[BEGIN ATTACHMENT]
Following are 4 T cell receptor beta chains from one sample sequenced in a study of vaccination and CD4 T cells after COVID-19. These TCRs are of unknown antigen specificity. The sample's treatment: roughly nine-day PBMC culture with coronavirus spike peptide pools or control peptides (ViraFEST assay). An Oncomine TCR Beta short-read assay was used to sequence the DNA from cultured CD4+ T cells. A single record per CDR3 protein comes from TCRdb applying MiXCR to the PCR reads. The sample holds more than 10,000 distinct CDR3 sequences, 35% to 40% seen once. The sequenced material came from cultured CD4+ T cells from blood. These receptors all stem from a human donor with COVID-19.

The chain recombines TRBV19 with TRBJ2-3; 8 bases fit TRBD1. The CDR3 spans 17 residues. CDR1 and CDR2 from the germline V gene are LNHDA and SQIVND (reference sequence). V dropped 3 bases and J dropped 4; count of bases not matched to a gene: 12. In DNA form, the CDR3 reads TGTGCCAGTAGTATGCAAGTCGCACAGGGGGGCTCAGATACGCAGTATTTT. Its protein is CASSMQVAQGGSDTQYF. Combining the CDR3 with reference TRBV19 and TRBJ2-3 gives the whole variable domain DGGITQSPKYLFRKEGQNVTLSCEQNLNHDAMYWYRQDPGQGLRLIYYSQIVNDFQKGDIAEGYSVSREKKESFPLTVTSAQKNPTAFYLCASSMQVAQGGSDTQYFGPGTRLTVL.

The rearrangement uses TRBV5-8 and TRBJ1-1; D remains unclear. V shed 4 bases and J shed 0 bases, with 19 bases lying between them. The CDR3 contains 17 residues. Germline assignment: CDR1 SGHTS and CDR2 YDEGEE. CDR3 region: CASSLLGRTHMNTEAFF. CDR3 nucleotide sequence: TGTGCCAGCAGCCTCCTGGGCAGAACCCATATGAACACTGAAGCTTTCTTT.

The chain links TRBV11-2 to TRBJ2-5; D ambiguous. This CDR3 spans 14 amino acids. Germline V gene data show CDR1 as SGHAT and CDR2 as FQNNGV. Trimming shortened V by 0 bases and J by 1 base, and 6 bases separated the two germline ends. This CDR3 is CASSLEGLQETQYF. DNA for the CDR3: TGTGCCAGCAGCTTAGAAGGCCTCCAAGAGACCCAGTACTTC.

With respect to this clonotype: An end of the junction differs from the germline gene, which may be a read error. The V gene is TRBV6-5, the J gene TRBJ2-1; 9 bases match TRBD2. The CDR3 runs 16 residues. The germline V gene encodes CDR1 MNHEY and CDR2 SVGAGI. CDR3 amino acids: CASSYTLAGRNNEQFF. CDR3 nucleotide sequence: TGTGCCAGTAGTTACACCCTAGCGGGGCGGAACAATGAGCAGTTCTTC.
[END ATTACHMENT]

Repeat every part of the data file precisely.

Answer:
Following are 4 T cell receptor beta chains from one sample sequenced in a study of vaccination and CD4 T cells after COVID-19. These TCRs are of unknown antigen specificity. The sample's treatment: roughly nine-day PBMC culture with coronavirus spike peptide pools or control peptides (ViraFEST assay). An Oncomine TCR Beta short-read assay was used to sequence the DNA from cultured CD4+ T cells. A single record per CDR3 protein comes from TCRdb applying MiXCR to the PCR reads. The sample holds more than 10,000 distinct CDR3 sequences, 35% to 40% seen once. The sequenced material came from cultured CD4+ T cells from blood. These receptors all stem from a human donor with COVID-19.

The chain recombines TRBV19 with TRBJ2-3; 8 bases fit TRBD1. The CDR3 spans 17 residues. CDR1 and CDR2 from the germline V gene are LNHDA and SQIVND (reference sequence). V dropped 3 bases and J dropped 4; count of bases not matched to a gene: 12. In DNA form, the CDR3 reads TGTGCCAGTAGTATGCAAGTCGCACAGGGGGGCTCAGATACGCAGTATTTT. Its protein is CASSMQVAQGGSDTQYF. Combining the CDR3 with reference TRBV19 and TRBJ2-3 gives the whole variable domain DGGITQSPKYLFRKEGQNVTLSCEQNLNHDAMYWYRQDPGQGLRLIYYSQIVNDFQKGDIAEGYSVSREKKESFPLTVTSAQKNPTAFYLCASSMQVAQGGSDTQYFGPGTRLTVL.

The rearrangement uses TRBV5-8 and TRBJ1-1; D remains unclear. V shed 4 bases and J shed 0 bases, with 19 bases lying between them. The CDR3 contains 17 residues. Germline assignment: CDR1 SGHTS and CDR2 YDEGEE. CDR3 region: CASSLLGRTHMNTEAFF. CDR3 nucleotide sequence: TGTGCCAGCAGCCTCCTGGGCAGAACCCATATGAACACTGAAGCTTTCTTT.

The chain links TRBV11-2 to TRBJ2-5; D ambiguous. This CDR3 spans 14 amino acids. Germline V gene data show CDR1 as SGHAT and CDR2 as FQNNGV. Trimming shortened V by 0 bases and J by 1 base, and 6 bases separated the two germline ends. This CDR3 is CASSLEGLQETQYF. DNA for the CDR3: TGTGCCAGCAGCTTAGAAGGCCTCCAAGAGACCCAGTACTTC.

With respect to this clonotype: An end of the junction differs from the germline gene, which may be a read error. The V gene is TRBV6-5, the J gene TRBJ2-1; 9 bases match TRBD2. The CDR3 runs 16 residues. The germline V gene encodes CDR1 MNHEY and CDR2 SVGAGI. CDR3 amino acids: CASSYTLAGRNNEQFF. CDR3 nucleotide sequence: TGTGCCAGTAGTTACACCCTAGCGGGGCGGAACAATGAGCAGTTCTTC.